Here’s a challenge that’s not for the faint of heart: Combine almost 100 young performers, ages 7 through high school, an outstanding cadre of professional designers, directors, conductors and orchestra players, give them an operatic world premiere to perform, and what do you have? Well, if you give that task to the Sarasota Youth Opera, the result will be a stunning production and two memorable performances of a brand new addition to the youth opera literature, performed by and for young people.
And that’s exactly what happened when the Sarasota Youth Opera gave the world premiere performances Nov. 11 and 12 of “Rootabaga Country,” a charming and challenging opera by Rachel Peters.
“Rootabaga Country,” based on stories by Carl Sandburg, is a whimsical tale told in a whimsical manner. A story of two children who have lost their mother, but have a loving father who takes them to Rootabaga Country, which the mother always loved. They arrive after a ride on the Zig Zag train through the land of balloons and circus clowns, finding themselves in a community where everyone delivers the mail to everyone else, thereby meeting new friends each day. Their mail deliveries involve three episodes: a fellow trying to wash the green sludge out of his hair, a misbehaving child, and a suitor who can’t woo his fair lady with his guitar because his hands are frozen. All’s well that ends well of course, as the children and father find that in Rootabaga Country everyone cares for everyone else, and that’s where they want to be.
This story is set to a score that’s demanding for everyone to sing, and its multiple scenes offer a technical puzzle. The handling and herding of all those young performers on stage while having them sing and enact the story could be a director’s nightmare, but it all came together nicely in a first-rate, highly professional looking and sounding production.
The names of the characters only complicate the initial confusion. The father, Gimme the Ax, played by apprentice artist Tobias Wright, and “Potato Face Blind Man,” performed by studio artist Costas Tsourakis, were the only adults in the cast of some 21 named characters with equally bizarre names, who were portrayed by members of the Youth Opera, as were scores of balloon people, circus clowns, and the local populace. All gave outstanding performances that ranked high in production value, vocalism and musicality. Everyone in this huge cast acted well, stayed within character and sang with good pitch and voice, giving evidence to the excellent training and coaching they receive in the Youth Opera program.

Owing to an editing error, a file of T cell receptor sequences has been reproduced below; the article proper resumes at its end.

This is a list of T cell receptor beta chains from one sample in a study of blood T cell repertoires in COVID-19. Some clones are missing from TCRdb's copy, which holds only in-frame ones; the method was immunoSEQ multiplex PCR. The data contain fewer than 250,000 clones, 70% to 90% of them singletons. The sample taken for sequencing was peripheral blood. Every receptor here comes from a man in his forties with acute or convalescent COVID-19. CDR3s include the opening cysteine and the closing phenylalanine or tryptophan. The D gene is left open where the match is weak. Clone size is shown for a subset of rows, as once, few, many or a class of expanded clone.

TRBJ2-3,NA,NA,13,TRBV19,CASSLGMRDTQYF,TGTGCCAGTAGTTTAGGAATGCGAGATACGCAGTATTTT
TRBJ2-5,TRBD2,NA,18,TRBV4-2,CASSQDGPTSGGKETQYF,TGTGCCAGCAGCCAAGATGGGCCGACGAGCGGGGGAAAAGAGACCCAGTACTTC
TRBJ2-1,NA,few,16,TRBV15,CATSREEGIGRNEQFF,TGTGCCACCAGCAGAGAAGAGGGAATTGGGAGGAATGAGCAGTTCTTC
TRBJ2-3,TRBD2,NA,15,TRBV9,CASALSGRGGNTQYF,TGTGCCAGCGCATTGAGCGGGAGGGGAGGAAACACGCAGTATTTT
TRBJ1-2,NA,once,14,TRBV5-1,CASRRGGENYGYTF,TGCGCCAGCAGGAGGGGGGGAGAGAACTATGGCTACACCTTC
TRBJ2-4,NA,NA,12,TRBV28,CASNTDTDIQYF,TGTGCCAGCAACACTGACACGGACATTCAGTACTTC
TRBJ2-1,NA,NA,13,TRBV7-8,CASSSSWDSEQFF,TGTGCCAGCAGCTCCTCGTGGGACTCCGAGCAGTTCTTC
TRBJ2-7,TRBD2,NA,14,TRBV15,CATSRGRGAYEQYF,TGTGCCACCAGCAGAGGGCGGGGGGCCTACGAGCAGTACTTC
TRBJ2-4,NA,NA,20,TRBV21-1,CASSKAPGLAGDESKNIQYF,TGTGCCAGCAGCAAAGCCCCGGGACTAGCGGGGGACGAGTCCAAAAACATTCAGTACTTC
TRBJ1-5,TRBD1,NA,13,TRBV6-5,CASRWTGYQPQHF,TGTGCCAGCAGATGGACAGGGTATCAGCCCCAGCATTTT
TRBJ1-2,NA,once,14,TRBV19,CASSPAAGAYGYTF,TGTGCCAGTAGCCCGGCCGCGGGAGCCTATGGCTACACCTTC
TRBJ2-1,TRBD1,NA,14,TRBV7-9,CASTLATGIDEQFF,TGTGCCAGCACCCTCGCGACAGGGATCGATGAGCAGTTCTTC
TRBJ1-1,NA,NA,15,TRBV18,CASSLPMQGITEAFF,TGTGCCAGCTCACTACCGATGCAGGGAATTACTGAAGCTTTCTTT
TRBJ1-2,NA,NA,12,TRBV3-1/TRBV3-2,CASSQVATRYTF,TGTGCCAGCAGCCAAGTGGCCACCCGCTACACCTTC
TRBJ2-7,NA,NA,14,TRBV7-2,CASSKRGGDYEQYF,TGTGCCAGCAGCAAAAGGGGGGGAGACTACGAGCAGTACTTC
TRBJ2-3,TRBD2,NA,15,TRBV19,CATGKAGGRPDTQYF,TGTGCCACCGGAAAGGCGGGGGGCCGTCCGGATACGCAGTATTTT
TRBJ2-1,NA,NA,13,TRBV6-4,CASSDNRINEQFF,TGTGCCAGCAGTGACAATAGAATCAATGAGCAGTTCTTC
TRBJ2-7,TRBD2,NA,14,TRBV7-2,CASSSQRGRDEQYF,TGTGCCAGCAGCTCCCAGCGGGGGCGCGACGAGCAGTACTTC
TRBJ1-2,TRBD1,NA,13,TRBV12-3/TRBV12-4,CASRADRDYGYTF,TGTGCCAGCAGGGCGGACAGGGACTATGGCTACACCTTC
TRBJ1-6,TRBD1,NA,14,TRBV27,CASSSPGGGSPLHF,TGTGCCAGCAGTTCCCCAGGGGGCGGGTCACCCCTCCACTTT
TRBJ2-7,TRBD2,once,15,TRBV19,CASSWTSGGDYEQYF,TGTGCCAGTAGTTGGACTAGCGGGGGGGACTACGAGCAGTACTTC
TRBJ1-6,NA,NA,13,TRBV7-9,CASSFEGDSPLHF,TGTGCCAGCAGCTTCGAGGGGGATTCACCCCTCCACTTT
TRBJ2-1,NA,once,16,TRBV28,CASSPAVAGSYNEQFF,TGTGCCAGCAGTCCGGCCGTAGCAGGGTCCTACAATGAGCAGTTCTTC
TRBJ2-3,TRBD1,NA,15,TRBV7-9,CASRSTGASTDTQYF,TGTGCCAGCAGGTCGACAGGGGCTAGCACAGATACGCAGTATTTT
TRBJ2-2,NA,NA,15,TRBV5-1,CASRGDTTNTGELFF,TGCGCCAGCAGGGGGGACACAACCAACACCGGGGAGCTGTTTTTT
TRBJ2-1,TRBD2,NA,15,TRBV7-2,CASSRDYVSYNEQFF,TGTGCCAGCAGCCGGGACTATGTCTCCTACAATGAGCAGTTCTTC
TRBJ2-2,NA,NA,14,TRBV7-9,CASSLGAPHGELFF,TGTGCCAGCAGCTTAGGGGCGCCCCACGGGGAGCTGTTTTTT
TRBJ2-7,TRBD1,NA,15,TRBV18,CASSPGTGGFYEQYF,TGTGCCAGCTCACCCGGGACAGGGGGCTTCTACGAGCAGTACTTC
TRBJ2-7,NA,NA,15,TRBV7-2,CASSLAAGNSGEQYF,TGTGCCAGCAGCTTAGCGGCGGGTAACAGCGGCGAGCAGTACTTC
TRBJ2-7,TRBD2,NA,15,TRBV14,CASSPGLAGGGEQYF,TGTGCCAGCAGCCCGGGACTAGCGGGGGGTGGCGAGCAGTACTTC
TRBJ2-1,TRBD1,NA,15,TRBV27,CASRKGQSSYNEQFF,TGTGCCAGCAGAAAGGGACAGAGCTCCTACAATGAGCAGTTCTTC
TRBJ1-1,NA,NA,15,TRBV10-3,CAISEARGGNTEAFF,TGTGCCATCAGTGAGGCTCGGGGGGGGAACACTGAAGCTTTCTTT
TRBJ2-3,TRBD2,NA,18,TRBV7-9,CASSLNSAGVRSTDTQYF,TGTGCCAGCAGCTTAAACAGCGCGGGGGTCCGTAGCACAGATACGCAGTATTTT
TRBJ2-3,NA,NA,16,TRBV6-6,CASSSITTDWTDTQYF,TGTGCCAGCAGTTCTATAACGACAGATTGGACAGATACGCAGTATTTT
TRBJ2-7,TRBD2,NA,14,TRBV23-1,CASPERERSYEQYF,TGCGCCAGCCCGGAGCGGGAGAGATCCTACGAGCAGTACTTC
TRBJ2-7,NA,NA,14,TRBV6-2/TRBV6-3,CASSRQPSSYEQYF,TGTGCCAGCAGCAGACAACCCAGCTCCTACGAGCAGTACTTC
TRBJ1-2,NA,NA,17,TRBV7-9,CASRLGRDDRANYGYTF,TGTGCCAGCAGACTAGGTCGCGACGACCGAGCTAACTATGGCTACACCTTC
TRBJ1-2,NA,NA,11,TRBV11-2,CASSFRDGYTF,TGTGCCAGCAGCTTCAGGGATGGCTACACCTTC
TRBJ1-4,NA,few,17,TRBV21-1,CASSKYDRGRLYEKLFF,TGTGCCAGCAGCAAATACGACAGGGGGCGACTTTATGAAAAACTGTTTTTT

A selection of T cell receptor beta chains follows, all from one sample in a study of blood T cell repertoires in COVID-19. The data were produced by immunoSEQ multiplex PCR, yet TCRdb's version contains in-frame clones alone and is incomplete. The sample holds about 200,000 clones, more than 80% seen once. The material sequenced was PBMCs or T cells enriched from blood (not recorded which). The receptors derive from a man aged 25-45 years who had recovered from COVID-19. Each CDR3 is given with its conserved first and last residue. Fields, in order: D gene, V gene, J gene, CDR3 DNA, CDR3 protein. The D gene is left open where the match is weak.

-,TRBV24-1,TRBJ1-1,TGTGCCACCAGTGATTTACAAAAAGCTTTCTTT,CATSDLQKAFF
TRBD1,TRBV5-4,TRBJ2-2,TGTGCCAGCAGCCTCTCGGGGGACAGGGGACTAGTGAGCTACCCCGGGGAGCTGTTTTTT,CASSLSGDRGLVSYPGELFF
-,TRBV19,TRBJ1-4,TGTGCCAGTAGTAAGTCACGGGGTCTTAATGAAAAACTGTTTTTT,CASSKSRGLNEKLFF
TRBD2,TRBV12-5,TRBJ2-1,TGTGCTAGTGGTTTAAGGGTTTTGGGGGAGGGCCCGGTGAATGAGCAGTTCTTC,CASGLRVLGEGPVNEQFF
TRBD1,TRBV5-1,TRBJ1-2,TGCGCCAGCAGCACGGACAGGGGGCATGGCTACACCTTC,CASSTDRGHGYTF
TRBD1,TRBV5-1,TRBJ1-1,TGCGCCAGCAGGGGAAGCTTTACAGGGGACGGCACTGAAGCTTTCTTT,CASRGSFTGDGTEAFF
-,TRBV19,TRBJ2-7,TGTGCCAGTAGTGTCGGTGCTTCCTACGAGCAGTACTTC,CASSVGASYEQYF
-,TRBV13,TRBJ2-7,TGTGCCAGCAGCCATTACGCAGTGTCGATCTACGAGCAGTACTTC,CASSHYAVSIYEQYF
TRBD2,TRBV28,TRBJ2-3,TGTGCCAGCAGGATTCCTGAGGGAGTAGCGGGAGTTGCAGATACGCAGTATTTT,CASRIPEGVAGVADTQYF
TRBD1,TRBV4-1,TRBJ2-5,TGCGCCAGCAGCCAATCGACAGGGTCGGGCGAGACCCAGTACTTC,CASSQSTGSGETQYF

Peters’ score is both tonal and melodic, filled with shifting rhythms and meter, and her libretto is both intelligible and singable, while moving the story ever forward. It is imaginatively scored for a small orchestra, which never overpowered the singers, some of whom were discreetly amplified.
Conductor Jesse Martins and his assistants George Hemcher and Nicolò Sbuelz trained their singers beautifully, and Martins conducted a tight and musical performance. Each of the young singers in the leading roles was excellent, singing on pitch with clear diction, so that the provided surtitles were almost unnecessary.
The colorful and cartoon-like scenic design of Sheryl Liu, combined with the lighting and projections of Ken Yunker, and Howard Tsvi Kaplan’s fanciful and, at times, zany costumes, provided an excellent environment and canvas for Martha Collins to bring this opera to life. And bring it to life she did, from providing clever stage action for the principal singers, to making sure the large chorus moved on and offstage with precision and movement that was organic to the story being told on stage. While Collins always provides excellent direction for her main stage productions of the Sarasota Opera, her work with the Youth Opera borders on the miraculous — both clever and creative — keeping all that order when chaos could be the rule of the day.
The Sarasota Opera is probably the only opera company in this country that provides its Youth Opera with a main stage production, making all the artistic and professional resources, musical and technical, of its regular productions available for these young performers. Yes, that is indeed a luxury, and one well served by the training and experience it gives to these young students, as well as the sheer delight it brings to the audiences who attend the performances.